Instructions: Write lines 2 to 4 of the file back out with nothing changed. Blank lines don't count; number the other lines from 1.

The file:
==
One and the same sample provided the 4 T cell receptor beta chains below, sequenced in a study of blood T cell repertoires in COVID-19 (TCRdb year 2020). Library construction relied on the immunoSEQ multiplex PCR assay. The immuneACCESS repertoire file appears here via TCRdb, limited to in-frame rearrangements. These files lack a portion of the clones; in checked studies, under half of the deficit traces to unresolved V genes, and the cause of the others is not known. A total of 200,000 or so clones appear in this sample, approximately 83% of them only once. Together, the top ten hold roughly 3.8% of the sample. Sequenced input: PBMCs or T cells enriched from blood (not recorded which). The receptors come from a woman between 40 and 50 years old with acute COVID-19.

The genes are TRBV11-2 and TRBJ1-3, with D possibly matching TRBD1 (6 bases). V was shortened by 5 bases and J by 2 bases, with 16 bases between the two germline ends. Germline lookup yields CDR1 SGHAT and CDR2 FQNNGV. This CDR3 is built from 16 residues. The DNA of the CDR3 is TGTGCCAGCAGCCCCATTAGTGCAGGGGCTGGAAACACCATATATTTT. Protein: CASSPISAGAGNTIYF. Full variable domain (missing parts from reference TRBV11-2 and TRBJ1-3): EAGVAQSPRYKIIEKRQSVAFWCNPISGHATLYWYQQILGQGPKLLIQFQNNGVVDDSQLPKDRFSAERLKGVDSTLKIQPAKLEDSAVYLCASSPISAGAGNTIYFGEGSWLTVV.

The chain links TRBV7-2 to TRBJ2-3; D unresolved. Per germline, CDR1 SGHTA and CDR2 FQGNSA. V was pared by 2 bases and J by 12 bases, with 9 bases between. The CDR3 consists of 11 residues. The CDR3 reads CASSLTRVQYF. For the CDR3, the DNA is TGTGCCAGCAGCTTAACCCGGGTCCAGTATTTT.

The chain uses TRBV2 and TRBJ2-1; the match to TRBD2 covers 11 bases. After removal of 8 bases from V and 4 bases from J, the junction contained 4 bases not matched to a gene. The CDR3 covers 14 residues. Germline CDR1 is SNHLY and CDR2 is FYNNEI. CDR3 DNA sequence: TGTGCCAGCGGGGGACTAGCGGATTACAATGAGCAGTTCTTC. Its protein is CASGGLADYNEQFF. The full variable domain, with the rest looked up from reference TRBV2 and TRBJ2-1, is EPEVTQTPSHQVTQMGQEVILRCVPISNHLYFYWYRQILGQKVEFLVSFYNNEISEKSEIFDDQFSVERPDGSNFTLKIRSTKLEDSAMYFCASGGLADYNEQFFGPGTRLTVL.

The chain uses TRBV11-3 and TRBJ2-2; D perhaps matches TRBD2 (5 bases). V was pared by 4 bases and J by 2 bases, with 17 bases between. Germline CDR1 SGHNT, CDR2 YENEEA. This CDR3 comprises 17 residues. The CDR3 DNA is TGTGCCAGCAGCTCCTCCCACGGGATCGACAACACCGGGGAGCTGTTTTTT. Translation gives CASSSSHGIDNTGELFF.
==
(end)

The genes are TRBV11-2 and TRBJ1-3, with D possibly matching TRBD1 (6 bases). V was shortened by 5 bases and J by 2 bases, with 16 bases between the two germline ends. Germline lookup yields CDR1 SGHAT and CDR2 FQNNGV. This CDR3 is built from 16 residues. The DNA of the CDR3 is TGTGCCAGCAGCCCCATTAGTGCAGGGGCTGGAAACACCATATATTTT. Protein: CASSPISAGAGNTIYF. Full variable domain (missing parts from reference TRBV11-2 and TRBJ1-3): EAGVAQSPRYKIIEKRQSVAFWCNPISGHATLYWYQQILGQGPKLLIQFQNNGVVDDSQLPKDRFSAERLKGVDSTLKIQPAKLEDSAVYLCASSPISAGAGNTIYFGEGSWLTVV.

The chain links TRBV7-2 to TRBJ2-3; D unresolved. Per germline, CDR1 SGHTA and CDR2 FQGNSA. V was pared by 2 bases and J by 12 bases, with 9 bases between. The CDR3 consists of 11 residues. The CDR3 reads CASSLTRVQYF. For the CDR3, the DNA is TGTGCCAGCAGCTTAACCCGGGTCCAGTATTTT.

The chain uses TRBV2 and TRBJ2-1; the match to TRBD2 covers 11 bases. After removal of 8 bases from V and 4 bases from J, the junction contained 4 bases not matched to a gene. The CDR3 covers 14 residues. Germline CDR1 is SNHLY and CDR2 is FYNNEI. CDR3 DNA sequence: TGTGCCAGCGGGGGACTAGCGGATTACAATGAGCAGTTCTTC. Its protein is CASGGLADYNEQFF. The full variable domain, with the rest looked up from reference TRBV2 and TRBJ2-1, is EPEVTQTPSHQVTQMGQEVILRCVPISNHLYFYWYRQILGQKVEFLVSFYNNEISEKSEIFDDQFSVERPDGSNFTLKIRSTKLEDSAMYFCASGGLADYNEQFFGPGTRLTVL.